When we first began this journey, 7 years ago, a lot of our focus was to hold on to everything we could. I had originally sought conversion and in the midst of beginning that journey with my children, we suddenly found ourselves dealing with my husband’s unexpected issues with his own halakhic status.
It was as if his Jewishness was a fragile box now holding so much of his memories and identity and the only way to repair that box was for our entire family to undergo Orthodox conversion. In that fragile box that seemed to be turning to dust in his fingers were things like his bar mitzvah, his memories of day school, every aliyah he’d ever proudly been given, his first tallis, his awareness of his place in the world as a Jewish man. It’s difficult to put into words the crisis of identity I witnessed him go through in those early months. It was much like a grieving process, where first he was in denial, looking for some way this could not be true, then angry, then full of dispair, and finally…a kind of acceptance. It’s taken years, really, to work through all the stages and, like any loss, there are still moments where the pain and struggle becomes fresh again, but those moments become fewer and have less power to disrupt his life.
Among the things we were trying so hard to hold onto…was names.
Jewish men are called to the Torah by their Hebrew name and also by their father’s name. This ties them to their family and where they have come from. When a Jewish person is ill or injured, they are prayed for by their Hebrew name and their mother’s Hebrew name. When we hurt, we all become our mothers’ children again. In the case of converts, once converted they are adopted by the spiritual parents Avraham and Sarah. My husband was horrified that he might lose his tie to his biological, Jewish family in this way. He had a Jewish father already and a beloved Jewish grandfather before him. His mother’s name, Sarah, made conversion less problematic functionally, but he didn’t want to be called to the Torah as a son of Avraham when his father’s name was Yitzhak. Converts are also urged to choose common names…and my husband’s Hebrew name was anything but common. In fact, neither of us have ever met a Jewish man with the same name. After 40 years of holding these names, it seemed that they were soon to be taken from him…another casualty of the conversion process.
Due to the delays we experienced, he’s had more time to sit with this and more time to dig into why he was named what he was and more time to process what might be to come. We still don’t know if he’ll be undergoing a full gerus or a gerus l’chumrah, so there’s still a chance he might get to keep his names, but just like so many other things, as he processed his grief, his grip on those names became less and less firm.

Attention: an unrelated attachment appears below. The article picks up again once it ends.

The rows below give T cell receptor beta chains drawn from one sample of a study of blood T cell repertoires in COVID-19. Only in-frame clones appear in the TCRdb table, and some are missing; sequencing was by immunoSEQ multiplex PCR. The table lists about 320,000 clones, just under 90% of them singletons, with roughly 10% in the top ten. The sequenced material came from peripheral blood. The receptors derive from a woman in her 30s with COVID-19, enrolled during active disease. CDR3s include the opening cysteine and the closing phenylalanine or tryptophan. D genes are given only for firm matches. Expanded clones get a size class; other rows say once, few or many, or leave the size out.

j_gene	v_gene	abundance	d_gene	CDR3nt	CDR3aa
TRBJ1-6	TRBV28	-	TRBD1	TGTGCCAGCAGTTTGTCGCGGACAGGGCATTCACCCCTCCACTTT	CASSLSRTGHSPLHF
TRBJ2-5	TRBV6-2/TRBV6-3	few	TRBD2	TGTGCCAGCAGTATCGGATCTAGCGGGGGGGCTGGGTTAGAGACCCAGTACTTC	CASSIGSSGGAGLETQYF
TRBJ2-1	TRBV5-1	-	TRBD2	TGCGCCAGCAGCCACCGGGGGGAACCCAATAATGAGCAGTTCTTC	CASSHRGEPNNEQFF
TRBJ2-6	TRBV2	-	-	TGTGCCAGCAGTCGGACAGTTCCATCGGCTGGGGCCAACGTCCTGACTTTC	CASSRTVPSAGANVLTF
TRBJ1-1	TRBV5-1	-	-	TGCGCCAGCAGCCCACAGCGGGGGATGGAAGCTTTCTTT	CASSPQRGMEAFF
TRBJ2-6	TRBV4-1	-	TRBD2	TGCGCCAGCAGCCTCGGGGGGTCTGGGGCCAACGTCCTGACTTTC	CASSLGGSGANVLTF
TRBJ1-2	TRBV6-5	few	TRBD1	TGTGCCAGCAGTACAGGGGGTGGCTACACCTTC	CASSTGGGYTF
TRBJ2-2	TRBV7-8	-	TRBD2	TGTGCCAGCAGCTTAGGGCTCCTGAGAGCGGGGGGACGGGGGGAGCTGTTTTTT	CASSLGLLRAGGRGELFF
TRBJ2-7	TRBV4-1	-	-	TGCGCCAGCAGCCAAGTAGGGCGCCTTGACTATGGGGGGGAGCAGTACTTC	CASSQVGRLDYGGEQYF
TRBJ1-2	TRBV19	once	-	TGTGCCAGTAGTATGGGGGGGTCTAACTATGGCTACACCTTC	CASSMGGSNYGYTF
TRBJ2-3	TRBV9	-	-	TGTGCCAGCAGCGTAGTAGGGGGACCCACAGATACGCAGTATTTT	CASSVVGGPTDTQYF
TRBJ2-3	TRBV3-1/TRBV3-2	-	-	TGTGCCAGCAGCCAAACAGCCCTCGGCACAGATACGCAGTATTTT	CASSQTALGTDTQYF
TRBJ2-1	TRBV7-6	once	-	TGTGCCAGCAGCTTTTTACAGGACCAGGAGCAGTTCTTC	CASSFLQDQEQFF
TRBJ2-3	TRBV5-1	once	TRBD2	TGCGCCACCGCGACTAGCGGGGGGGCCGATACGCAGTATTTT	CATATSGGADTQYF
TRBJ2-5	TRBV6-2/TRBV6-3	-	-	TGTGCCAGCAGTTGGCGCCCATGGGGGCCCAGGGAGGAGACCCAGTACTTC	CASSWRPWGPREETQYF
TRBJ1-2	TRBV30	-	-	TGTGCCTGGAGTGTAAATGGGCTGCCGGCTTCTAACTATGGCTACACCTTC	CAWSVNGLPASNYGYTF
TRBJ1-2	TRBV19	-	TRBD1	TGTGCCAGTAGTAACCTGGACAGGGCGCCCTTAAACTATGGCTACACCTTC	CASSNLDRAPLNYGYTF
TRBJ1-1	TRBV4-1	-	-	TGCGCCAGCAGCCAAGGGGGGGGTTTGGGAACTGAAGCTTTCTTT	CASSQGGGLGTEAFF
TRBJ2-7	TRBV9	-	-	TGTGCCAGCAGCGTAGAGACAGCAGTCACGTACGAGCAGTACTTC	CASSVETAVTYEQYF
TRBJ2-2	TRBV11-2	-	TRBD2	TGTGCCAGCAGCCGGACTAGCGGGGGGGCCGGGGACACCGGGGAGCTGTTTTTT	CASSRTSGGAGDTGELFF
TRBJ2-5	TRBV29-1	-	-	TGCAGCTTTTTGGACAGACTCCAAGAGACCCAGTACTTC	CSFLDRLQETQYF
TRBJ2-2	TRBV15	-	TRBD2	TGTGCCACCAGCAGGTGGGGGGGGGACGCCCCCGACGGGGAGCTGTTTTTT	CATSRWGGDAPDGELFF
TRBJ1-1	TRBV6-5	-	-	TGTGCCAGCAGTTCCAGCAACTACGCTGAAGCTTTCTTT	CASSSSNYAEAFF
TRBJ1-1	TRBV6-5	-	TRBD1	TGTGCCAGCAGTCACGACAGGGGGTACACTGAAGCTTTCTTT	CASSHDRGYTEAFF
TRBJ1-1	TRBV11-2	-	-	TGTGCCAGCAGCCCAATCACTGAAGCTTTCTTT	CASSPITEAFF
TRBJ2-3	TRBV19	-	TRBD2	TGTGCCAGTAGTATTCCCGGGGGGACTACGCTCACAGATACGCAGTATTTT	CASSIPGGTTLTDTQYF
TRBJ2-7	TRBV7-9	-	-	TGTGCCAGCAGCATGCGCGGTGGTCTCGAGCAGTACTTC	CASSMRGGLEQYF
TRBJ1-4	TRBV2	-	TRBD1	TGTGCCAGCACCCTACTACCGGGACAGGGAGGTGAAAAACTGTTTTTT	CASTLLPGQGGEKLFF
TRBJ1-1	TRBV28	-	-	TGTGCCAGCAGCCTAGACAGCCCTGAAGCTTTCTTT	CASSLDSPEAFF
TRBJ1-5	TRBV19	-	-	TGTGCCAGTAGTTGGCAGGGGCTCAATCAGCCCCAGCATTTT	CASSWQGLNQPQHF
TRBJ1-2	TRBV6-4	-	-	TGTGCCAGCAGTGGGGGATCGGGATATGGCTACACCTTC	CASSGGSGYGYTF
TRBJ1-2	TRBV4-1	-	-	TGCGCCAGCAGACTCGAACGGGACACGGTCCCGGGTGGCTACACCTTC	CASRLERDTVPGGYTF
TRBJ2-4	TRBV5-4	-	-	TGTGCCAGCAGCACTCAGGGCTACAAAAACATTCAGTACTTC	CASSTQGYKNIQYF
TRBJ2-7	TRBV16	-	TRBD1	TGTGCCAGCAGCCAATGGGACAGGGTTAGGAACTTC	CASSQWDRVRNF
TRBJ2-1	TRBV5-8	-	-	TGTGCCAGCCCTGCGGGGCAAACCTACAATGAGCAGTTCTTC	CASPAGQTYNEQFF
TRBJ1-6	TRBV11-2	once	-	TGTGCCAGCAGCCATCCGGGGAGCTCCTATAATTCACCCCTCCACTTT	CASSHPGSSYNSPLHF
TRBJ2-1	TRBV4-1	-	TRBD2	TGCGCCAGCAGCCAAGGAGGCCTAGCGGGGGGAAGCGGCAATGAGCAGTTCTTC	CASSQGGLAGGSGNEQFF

Perhaps at some point, he realized that he’s no longer the same boy who stood for his bar mitzvah, afraid he’d be winged in the head with a hard candy as he struggled with his voice, afraid it would crack during his reading. He also discovered that there was no reason behind his unusual Hebrew name…it had simply been a suggestion from a Rabbi and his father had been disinterested in choosing a name. He realized his father, now Reform, really hasn’t been a spiritual father to him, unable to pass down his traditions or faith and that most of the Jew he has become is due to his stepfather and mother.
Maybe he realized that being Jewish itself was more important to him than losing this link to generations of Jews that came before him.
Whatever the reason, just this year, after 7 years of struggling with this loss, he finally decided that he is fine with it, that this is an opportunity for a new beginning with a new name and a new father. His old names didn’t save him from everything he’s gone through and, with new names, it’s believed that there’s a fresh chance at mazel, that shifting idea of luck or fortune that somehow flows through the idea of free will and prayer without contradiction.
I love him and am so proud of him…no matter what his names are.